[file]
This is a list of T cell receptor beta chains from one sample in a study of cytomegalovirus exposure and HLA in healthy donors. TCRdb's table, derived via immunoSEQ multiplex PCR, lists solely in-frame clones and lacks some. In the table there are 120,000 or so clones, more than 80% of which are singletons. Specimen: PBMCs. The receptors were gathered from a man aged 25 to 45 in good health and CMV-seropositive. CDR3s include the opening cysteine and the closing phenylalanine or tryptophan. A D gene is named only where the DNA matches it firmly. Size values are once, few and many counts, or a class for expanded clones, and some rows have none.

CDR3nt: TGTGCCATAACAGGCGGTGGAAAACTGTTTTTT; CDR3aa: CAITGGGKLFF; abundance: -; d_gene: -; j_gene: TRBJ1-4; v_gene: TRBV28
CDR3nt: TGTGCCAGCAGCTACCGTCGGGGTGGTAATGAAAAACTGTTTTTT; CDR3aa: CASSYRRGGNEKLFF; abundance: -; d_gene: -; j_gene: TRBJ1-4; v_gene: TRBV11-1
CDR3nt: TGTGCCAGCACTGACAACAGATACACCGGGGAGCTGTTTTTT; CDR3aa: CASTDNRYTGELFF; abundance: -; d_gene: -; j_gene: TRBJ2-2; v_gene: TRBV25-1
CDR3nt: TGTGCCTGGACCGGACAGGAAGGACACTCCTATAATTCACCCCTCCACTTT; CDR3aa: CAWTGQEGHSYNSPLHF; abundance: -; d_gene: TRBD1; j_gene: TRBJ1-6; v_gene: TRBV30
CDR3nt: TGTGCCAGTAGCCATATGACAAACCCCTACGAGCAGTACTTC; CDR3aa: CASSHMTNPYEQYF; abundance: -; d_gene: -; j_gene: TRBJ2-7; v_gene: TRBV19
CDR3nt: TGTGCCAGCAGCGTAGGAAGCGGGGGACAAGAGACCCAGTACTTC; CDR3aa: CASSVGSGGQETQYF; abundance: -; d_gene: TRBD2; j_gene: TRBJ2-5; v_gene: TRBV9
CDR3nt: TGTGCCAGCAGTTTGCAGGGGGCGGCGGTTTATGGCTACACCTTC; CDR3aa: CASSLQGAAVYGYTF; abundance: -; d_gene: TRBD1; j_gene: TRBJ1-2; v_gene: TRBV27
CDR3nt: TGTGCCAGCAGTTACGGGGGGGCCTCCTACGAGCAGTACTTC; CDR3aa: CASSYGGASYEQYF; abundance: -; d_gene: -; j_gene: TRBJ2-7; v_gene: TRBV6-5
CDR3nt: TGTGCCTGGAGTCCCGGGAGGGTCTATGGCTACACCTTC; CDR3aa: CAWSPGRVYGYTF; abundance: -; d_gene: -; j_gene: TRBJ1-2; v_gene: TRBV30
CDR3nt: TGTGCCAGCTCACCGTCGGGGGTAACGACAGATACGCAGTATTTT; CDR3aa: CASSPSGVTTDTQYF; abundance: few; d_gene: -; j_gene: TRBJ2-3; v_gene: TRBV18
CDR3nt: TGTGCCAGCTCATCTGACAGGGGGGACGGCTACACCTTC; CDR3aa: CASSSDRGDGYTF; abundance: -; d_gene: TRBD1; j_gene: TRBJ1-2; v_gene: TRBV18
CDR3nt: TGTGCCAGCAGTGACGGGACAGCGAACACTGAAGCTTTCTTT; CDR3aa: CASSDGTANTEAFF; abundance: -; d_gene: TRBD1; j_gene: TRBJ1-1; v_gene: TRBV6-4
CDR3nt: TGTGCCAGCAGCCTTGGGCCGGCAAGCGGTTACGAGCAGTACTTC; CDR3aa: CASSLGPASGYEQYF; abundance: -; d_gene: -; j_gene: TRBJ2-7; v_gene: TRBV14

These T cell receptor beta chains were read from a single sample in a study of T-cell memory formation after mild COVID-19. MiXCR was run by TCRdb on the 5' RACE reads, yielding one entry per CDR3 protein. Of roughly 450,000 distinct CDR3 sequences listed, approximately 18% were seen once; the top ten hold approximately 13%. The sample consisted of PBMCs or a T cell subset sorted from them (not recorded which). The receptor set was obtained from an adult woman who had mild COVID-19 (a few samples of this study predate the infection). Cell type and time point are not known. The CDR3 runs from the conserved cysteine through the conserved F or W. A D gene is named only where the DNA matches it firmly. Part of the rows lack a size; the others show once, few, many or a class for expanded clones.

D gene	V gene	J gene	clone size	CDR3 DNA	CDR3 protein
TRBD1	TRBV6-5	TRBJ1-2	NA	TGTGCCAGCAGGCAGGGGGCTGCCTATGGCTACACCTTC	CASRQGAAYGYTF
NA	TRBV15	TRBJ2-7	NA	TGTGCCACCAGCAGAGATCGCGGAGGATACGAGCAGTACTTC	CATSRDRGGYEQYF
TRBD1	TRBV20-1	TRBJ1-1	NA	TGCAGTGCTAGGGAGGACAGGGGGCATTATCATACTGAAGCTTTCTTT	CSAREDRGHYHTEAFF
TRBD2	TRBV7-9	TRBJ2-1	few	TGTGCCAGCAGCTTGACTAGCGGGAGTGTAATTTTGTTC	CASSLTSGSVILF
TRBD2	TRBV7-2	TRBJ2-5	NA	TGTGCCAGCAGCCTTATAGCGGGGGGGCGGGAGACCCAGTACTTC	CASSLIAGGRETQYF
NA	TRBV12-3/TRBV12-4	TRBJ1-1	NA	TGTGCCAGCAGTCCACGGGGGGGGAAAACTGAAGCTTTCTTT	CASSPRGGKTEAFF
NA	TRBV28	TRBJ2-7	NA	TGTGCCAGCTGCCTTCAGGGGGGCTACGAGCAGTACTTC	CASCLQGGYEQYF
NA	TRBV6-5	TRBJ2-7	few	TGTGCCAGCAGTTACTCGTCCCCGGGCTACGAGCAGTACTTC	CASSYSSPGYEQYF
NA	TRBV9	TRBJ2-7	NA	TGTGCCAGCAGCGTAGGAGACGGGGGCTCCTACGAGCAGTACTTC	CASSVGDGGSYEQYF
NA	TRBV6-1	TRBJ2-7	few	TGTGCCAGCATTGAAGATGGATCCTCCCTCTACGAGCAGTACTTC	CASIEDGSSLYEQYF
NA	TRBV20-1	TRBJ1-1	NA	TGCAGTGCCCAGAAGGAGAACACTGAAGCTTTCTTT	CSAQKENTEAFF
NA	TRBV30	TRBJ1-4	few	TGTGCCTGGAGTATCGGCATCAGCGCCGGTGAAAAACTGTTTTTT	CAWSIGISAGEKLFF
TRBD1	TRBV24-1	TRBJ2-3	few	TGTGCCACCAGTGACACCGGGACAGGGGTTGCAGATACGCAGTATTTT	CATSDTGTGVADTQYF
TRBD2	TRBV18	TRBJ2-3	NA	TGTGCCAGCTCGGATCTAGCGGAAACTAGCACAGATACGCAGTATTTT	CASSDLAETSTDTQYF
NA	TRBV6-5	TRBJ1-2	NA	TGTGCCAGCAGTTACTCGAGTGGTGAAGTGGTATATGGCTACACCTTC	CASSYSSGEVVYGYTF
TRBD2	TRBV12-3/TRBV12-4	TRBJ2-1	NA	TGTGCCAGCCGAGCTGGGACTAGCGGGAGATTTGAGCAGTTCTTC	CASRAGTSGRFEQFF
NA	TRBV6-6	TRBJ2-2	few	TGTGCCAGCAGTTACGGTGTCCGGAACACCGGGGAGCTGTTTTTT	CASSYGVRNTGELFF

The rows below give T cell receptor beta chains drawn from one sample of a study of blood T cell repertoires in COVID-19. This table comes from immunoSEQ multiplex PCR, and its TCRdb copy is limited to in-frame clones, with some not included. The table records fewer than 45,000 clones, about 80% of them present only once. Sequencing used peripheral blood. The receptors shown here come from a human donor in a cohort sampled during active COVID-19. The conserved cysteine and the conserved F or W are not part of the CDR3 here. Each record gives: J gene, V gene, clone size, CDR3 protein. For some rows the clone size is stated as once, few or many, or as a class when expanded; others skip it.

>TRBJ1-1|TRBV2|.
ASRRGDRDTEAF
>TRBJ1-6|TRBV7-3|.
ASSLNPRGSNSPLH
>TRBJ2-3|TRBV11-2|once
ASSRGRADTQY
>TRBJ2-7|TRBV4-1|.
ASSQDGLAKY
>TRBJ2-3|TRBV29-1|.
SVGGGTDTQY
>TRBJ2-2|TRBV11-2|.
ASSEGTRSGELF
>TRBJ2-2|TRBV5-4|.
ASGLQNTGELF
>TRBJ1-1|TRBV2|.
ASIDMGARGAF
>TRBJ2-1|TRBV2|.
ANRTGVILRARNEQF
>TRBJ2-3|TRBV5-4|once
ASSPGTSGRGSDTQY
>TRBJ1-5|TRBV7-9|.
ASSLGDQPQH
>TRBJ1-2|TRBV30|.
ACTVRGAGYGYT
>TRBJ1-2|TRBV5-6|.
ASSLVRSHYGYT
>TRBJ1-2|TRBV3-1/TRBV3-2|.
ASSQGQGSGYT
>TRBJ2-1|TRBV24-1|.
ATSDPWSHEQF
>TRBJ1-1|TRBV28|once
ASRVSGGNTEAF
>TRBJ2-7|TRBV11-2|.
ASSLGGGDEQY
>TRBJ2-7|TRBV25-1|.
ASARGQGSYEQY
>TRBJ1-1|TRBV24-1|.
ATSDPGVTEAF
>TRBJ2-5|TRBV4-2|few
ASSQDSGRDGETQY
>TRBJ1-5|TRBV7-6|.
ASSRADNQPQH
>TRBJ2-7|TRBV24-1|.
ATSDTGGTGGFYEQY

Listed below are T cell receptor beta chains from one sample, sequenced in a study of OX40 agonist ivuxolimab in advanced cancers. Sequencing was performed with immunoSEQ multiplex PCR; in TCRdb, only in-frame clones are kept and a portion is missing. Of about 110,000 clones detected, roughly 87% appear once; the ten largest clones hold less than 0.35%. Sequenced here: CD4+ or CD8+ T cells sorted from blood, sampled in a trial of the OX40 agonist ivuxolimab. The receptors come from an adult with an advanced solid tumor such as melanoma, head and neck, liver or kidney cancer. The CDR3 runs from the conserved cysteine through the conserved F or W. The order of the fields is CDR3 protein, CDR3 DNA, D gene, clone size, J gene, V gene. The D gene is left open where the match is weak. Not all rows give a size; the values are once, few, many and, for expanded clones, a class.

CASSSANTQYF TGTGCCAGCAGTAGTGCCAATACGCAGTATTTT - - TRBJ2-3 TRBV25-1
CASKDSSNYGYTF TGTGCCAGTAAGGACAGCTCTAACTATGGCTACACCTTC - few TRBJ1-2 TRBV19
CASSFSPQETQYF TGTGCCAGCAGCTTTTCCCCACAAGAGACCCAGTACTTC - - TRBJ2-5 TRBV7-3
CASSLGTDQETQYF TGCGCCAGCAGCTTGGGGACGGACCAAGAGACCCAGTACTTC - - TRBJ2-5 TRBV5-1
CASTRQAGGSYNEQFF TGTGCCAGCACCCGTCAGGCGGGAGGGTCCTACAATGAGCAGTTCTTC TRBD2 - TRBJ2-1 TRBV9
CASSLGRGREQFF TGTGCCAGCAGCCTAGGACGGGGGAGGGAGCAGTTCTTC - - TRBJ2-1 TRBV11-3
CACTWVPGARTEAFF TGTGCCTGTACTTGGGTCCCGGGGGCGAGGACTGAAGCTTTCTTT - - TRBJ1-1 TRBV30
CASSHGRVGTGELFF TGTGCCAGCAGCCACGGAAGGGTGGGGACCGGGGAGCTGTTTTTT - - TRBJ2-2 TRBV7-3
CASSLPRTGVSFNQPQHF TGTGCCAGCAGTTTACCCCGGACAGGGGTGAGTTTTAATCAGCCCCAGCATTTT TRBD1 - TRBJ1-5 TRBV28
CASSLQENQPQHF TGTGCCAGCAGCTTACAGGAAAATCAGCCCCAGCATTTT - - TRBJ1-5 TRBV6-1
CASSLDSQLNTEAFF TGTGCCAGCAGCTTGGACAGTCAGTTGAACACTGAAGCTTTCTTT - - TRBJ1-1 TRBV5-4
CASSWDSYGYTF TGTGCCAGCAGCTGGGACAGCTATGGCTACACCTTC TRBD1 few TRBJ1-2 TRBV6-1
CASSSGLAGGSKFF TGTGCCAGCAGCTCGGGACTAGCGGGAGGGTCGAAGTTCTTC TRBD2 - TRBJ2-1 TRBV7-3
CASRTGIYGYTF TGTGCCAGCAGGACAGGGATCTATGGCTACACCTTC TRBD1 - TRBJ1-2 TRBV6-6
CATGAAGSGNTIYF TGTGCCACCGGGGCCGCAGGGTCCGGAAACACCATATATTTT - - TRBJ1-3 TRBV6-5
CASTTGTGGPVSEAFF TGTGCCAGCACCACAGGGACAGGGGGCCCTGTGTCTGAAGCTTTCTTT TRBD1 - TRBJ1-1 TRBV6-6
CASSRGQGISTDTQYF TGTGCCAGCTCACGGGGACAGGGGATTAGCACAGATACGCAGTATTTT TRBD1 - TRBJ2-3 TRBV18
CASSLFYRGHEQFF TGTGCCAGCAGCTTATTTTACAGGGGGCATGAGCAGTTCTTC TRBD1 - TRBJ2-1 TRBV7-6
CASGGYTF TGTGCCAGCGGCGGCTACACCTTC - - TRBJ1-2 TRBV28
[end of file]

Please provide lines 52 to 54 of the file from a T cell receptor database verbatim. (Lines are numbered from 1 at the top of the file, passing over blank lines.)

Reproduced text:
ANRTGVILRARNEQF
>TRBJ2-3|TRBV5-4|once
ASSPGTSGRGSDTQY